How to covert ASCII to integer in Python?

Discussion in 'Python' started by hg, Feb 22, 2007.

1. hgGuest

John wrote:

> Is there any built in function that converts ASCII to integer or vice
> versa in Python?
>
> Thanks!
>>> int('10')

10
>>> str(10)

'10'
>>>

hg, Feb 22, 2007

2. hgGuest

<yours and that of others trying to guess>

Some people spend many buck bying guessing games ... be nice !

hg

hg, Feb 22, 2007

3. JohnGuest

Is there any built in function that converts ASCII to integer or vice versa
in Python?

Thanks!

John, Feb 22, 2007
4. Larry BatesGuest

John wrote:
> Is there any built in function that converts ASCII to integer or vice versa
> in Python?
>
> Thanks!
>
>

You probably should go through the tutorial ASAP that is located here:

http://docs.python.org/tut/

Convert ascii string to integer:

a='1'
b=int(a)

Convert integer to ascii string:

a=1
b=str(a)

or

a=1
b="%i" % a

-Larry Bates

Larry Bates, Feb 22, 2007
5. keirrGuest

On Feb 22, 5:43 pm, "John" <> wrote:
> Is there any built in function that converts ASCII to integer or vice versa
> in Python?
>
> Thanks!

Try int.
ie.

try:
int_val = int(str_val)
except ValueError:
# conversion failed

Keir.

--
Keir Robinson
Sometimes a scream is better than a thesis. (Emerson)

keirr, Feb 22, 2007
6. JohnGuest

I just found ord(c), which convert ascii to integer.

Anybody know what the reverse is?

"John" <> wrote in message
news:erkknl\$6d4p\$...
> Is there any built in function that converts ASCII to integer or vice

versa
> in Python?
>
> Thanks!
>
>

John, Feb 22, 2007
7. Dennis Lee BieberGuest

On Thu, 22 Feb 2007 12:43:43 -0500, "John" <> declaimed
the following in comp.lang.python:

> Is there any built in function that converts ASCII to integer or vice versa
> in Python?
>

Magic 8-ball: The future is cloudy

Do you mean converting a string representation of a numeric value to
the binary numeric data type, and back...

>>> a = "135"
>>> b = "3.141592654"
>>> c = "A"
>>> i = int(a)
>>> f = float(b)
>>> print i, f

135 3.141592654
>>> str(i)

'135'
>>> str(f)

'3.141592654'
>>> "%s %s" % (i, f)

'135 3.141592654'
>>> "%5d %14.7f" % (i, f)

' 135 3.1415927'
>>> "%-5d %14.7e" % (i, f)

'135 3.1415927e+000'

.... OR do you mean taking a single character and converting to the
numeric value representing that character in the ASCII encoding...

>>> i2 = ord(c)
>>> i2

65
>>> chr(i2)

'A'
>>>

--
Wulfraed Dennis Lee Bieber KD6MOG

HTTP://wlfraed.home.netcom.com/
(Bestiaria Support Staff: )
HTTP://www.bestiaria.com/

Dennis Lee Bieber, Feb 22, 2007
8. Larry BatesGuest

John wrote:
> I just found ord(c), which convert ascii to integer.
>
> Anybody know what the reverse is?
>
> "John" <> wrote in message
> news:erkknl\$6d4p\$...
>> Is there any built in function that converts ASCII to integer or vice

> versa
>> in Python?
>>
>> Thanks!
>>
>>

>
>

The phrasing of your question threw us all. What you want is chr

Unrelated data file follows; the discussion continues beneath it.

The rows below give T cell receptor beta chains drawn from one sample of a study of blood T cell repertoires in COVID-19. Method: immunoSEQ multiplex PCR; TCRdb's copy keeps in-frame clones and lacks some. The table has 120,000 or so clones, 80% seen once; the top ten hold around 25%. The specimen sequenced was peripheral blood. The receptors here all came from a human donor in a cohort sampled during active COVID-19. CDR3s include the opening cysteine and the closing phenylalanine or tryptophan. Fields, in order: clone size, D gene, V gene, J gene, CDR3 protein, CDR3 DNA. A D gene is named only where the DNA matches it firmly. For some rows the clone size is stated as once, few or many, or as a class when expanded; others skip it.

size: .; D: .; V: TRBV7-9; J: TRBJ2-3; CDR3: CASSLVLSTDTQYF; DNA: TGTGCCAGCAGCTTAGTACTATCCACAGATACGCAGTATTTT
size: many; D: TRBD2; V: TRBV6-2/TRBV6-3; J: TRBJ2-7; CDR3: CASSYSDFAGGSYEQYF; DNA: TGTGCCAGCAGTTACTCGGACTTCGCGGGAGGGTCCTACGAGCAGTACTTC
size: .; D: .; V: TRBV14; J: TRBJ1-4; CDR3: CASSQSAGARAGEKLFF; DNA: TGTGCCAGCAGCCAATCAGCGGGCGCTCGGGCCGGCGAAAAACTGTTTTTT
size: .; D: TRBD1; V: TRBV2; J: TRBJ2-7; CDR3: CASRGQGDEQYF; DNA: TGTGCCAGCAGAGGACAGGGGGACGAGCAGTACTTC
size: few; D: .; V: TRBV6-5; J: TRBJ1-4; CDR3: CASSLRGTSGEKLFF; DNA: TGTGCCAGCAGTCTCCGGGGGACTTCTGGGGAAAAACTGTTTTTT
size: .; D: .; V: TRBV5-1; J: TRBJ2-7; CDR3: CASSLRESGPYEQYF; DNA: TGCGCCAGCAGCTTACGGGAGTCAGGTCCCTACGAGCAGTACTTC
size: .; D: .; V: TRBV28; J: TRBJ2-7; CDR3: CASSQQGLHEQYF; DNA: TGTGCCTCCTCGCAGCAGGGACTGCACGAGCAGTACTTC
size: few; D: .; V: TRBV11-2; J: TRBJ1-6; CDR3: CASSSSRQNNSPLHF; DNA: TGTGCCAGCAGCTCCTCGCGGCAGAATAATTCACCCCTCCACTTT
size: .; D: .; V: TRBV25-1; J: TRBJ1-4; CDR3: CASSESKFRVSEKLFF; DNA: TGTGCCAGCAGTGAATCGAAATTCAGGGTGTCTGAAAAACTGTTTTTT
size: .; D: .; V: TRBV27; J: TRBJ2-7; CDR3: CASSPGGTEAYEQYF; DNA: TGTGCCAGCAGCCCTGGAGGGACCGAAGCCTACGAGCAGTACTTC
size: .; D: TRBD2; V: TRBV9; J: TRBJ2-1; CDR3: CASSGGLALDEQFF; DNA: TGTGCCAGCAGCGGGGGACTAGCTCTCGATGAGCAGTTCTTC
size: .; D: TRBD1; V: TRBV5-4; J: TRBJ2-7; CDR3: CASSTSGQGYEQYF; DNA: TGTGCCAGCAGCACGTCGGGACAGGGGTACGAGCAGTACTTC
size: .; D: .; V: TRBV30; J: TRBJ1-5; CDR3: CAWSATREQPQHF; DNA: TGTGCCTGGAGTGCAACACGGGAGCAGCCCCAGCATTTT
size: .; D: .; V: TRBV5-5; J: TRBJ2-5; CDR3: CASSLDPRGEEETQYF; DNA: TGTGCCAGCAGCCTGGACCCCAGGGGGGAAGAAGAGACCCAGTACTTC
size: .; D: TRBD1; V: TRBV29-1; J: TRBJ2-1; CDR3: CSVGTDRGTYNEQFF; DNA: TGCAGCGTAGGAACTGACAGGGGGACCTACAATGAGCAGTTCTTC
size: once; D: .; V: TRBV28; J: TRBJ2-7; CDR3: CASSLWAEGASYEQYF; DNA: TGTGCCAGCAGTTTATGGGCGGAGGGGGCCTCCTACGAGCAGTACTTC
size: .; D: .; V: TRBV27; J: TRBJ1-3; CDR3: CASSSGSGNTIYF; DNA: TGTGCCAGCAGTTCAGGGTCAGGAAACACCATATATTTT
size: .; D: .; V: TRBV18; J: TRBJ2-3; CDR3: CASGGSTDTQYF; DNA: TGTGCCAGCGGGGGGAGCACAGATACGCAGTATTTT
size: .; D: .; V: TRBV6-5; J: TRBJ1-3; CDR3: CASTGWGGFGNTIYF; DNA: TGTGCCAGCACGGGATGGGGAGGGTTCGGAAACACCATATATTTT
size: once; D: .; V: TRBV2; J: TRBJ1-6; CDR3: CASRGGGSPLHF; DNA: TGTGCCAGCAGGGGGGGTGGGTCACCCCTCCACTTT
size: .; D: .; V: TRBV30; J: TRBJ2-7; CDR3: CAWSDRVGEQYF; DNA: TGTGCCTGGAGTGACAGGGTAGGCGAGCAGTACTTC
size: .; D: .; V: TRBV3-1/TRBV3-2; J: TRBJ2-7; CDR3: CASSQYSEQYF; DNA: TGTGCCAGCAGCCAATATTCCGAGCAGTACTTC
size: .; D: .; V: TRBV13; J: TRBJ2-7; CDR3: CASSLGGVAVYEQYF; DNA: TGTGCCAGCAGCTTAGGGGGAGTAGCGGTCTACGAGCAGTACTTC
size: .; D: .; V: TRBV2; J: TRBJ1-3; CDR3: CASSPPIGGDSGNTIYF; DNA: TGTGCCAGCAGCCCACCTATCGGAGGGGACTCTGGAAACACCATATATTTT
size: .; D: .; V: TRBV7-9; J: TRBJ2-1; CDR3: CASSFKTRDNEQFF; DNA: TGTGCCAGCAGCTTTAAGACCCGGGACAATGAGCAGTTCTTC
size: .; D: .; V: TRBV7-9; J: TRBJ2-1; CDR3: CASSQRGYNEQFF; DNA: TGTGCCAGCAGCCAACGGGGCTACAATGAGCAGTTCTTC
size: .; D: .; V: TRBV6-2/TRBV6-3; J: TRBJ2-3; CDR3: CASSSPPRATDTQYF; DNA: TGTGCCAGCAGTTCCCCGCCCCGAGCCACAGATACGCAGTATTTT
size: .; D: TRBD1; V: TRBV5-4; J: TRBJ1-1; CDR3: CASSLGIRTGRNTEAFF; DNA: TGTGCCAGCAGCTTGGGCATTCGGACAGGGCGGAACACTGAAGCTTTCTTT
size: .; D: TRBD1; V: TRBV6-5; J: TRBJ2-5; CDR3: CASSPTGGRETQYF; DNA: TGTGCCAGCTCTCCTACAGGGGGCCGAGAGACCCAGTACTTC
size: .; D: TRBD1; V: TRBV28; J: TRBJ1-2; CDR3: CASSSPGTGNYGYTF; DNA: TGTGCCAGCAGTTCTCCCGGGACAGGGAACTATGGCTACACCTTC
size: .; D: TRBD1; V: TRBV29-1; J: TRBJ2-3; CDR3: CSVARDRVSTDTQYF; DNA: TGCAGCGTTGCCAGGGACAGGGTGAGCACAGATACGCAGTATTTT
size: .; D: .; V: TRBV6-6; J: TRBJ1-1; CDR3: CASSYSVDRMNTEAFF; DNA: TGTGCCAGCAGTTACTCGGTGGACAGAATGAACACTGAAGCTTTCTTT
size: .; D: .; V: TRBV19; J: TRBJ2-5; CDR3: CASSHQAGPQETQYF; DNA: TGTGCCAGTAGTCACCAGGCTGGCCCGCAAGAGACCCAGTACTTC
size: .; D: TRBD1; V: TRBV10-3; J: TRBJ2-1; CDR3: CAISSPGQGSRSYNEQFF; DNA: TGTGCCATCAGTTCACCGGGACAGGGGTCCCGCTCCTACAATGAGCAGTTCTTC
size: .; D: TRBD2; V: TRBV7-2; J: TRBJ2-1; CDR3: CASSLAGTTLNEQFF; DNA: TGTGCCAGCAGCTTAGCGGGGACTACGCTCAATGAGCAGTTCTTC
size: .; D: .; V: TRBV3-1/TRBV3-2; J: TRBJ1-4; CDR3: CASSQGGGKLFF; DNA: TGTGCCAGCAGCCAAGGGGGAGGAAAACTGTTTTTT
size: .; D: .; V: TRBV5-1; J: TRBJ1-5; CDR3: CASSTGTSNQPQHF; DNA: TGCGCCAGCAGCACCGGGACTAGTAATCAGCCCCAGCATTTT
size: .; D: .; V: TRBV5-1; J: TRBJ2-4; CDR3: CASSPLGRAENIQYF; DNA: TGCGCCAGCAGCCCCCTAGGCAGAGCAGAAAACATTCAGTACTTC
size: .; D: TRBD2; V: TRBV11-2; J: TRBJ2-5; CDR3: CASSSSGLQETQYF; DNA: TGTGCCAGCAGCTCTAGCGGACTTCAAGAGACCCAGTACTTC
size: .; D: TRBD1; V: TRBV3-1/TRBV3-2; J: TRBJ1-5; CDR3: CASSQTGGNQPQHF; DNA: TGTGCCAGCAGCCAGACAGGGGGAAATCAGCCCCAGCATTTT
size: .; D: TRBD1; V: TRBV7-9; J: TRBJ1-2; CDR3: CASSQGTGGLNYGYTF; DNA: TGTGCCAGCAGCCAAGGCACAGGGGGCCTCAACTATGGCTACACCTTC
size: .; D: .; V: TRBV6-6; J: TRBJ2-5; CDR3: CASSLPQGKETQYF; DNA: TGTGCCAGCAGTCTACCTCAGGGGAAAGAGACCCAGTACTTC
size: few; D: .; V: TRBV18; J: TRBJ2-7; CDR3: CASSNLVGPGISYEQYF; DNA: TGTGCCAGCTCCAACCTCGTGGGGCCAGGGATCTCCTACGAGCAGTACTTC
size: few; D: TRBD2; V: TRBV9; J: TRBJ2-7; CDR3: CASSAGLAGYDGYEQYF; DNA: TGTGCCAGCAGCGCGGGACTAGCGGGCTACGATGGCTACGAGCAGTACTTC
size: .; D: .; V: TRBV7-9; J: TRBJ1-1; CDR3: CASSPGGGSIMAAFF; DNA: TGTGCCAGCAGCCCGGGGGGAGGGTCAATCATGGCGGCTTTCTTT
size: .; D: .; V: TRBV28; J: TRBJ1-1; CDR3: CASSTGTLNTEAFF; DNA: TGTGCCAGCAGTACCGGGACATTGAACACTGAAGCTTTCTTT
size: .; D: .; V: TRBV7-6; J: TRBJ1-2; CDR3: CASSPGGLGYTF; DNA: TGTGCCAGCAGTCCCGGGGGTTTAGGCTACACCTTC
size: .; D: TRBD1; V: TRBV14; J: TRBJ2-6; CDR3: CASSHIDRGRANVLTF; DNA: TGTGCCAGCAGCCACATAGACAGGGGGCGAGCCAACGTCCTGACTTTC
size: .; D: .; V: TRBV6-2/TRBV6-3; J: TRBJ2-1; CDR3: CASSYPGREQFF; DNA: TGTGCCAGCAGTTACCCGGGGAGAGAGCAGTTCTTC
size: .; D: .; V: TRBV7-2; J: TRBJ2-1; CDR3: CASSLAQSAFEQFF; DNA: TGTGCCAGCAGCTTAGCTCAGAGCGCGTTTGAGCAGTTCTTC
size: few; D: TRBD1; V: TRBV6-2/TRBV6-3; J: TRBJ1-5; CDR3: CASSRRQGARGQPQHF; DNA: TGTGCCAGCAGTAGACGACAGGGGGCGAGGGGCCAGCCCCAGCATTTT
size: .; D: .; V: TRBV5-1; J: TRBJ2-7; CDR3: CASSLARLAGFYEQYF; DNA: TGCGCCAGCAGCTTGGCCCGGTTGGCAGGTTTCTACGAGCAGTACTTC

backslash=chr(92)

-Larry Bates

Larry Bates, Feb 22, 2007
9. Lloyd ZusmanGuest

"John" <> writes:

> I just found ord(c), which convert ascii to integer.
>
> Anybody know what the reverse is?

The inverse of "ord" is "chr":

% python
Python 2.5 (r25:51908, Jan 5 2007, 00:12:45)
[GCC 3.2.2 20030222 (Red Hat Linux 3.2.2-5)] on linux2
>>> ord('i')

105
>>> chr(105)

'i'
>>>

IIRC, the first use of the names "ord" and "chr" for these functions
appeared in the Basic language in the 1960's ... in case anyone is
interested in this bit of historical trivia.

--
Lloyd Zusman

God bless you.

Lloyd Zusman, Feb 22, 2007
10. Paul RubinGuest

"John" <> writes:
> I just found ord(c), which convert ascii to integer.
> Anybody know what the reverse is?

chr(i)

Paul Rubin, Feb 22, 2007
11. MRABGuest

On Feb 22, 6:35 pm, Lloyd Zusman <> wrote:
> "John" <> writes:
> > I just found ord(c), which convert ascii to integer.

>
> > Anybody know what the reverse is?

>
> The inverse of "ord" is "chr":
>
> % python
> Python 2.5 (r25:51908, Jan 5 2007, 00:12:45)
> [GCC 3.2.2 20030222 (Red Hat Linux 3.2.2-5)] on linux2
> >>> ord('i')

> 105
> >>> chr(105)

> 'i'
> >>>

>
> IIRC, the first use of the names "ord" and "chr" for these functions
> appeared in the Basic language in the 1960's ... in case anyone is
> interested in this bit of historical trivia.
>

In the versions of Basic that I've seen they were ASC (clearly ASCII)
and CHR\$. I first saw ord in Pascal.

MRAB, Feb 22, 2007
12. John MachinGuest

On Feb 23, 5:23 am, "John" <> wrote:
> I just found ord(c), which convert ascii to integer.

ord('\xff') -> 255
ord(unichr(666)) -> 666

What ascii?

What is stopping you from reading the documentation section on built-
in functions (http://docs.python.org/lib/built-in-funcs.html)?

That way, you might find an answer to whatever your question really
is, without wasting time (yours and that of others trying to guess).

>
> Anybody know what the reverse is?
>
> "John" <> wrote in message
>
> news:erkknl\$6d4p\$...
>
> > Is there any built in function that converts ASCII to integer or vice

> versa
> > in Python?

>
> > Thanks!

John Machin, Feb 23, 2007